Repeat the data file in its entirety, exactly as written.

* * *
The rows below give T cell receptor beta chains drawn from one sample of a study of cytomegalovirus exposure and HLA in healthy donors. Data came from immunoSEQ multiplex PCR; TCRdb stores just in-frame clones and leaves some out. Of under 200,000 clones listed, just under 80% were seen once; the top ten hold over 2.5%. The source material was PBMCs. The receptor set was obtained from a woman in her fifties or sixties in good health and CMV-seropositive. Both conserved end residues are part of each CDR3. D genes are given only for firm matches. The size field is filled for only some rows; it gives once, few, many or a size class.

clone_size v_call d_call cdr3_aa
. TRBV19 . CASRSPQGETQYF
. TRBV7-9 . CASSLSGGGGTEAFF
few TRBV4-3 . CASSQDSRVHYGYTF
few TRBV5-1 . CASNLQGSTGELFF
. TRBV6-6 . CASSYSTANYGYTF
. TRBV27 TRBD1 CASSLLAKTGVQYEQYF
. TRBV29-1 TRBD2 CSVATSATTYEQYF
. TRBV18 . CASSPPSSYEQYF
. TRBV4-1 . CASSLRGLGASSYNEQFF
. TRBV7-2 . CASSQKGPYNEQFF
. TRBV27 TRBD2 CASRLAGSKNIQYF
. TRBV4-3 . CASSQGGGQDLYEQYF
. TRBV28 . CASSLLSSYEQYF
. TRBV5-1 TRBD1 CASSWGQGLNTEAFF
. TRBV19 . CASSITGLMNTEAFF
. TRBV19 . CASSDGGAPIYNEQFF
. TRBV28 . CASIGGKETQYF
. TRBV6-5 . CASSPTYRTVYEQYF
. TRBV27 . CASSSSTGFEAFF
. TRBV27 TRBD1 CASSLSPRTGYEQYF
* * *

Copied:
The rows below give T cell receptor beta chains drawn from one sample of a study of cytomegalovirus exposure and HLA in healthy donors. Data came from immunoSEQ multiplex PCR; TCRdb stores just in-frame clones and leaves some out. Of under 200,000 clones listed, just under 80% were seen once; the top ten hold over 2.5%. The source material was PBMCs. The receptor set was obtained from a woman in her fifties or sixties in good health and CMV-seropositive. Both conserved end residues are part of each CDR3. D genes are given only for firm matches. The size field is filled for only some rows; it gives once, few, many or a size class.

clone_size v_call d_call cdr3_aa
. TRBV19 . CASRSPQGETQYF
. TRBV7-9 . CASSLSGGGGTEAFF
few TRBV4-3 . CASSQDSRVHYGYTF
few TRBV5-1 . CASNLQGSTGELFF
. TRBV6-6 . CASSYSTANYGYTF
. TRBV27 TRBD1 CASSLLAKTGVQYEQYF
. TRBV29-1 TRBD2 CSVATSATTYEQYF
. TRBV18 . CASSPPSSYEQYF
. TRBV4-1 . CASSLRGLGASSYNEQFF
. TRBV7-2 . CASSQKGPYNEQFF
. TRBV27 TRBD2 CASRLAGSKNIQYF
. TRBV4-3 . CASSQGGGQDLYEQYF
. TRBV28 . CASSLLSSYEQYF
. TRBV5-1 TRBD1 CASSWGQGLNTEAFF
. TRBV19 . CASSITGLMNTEAFF
. TRBV19 . CASSDGGAPIYNEQFF
. TRBV28 . CASIGGKETQYF
. TRBV6-5 . CASSPTYRTVYEQYF
. TRBV27 . CASSSSTGFEAFF
. TRBV27 TRBD1 CASSLSPRTGYEQYF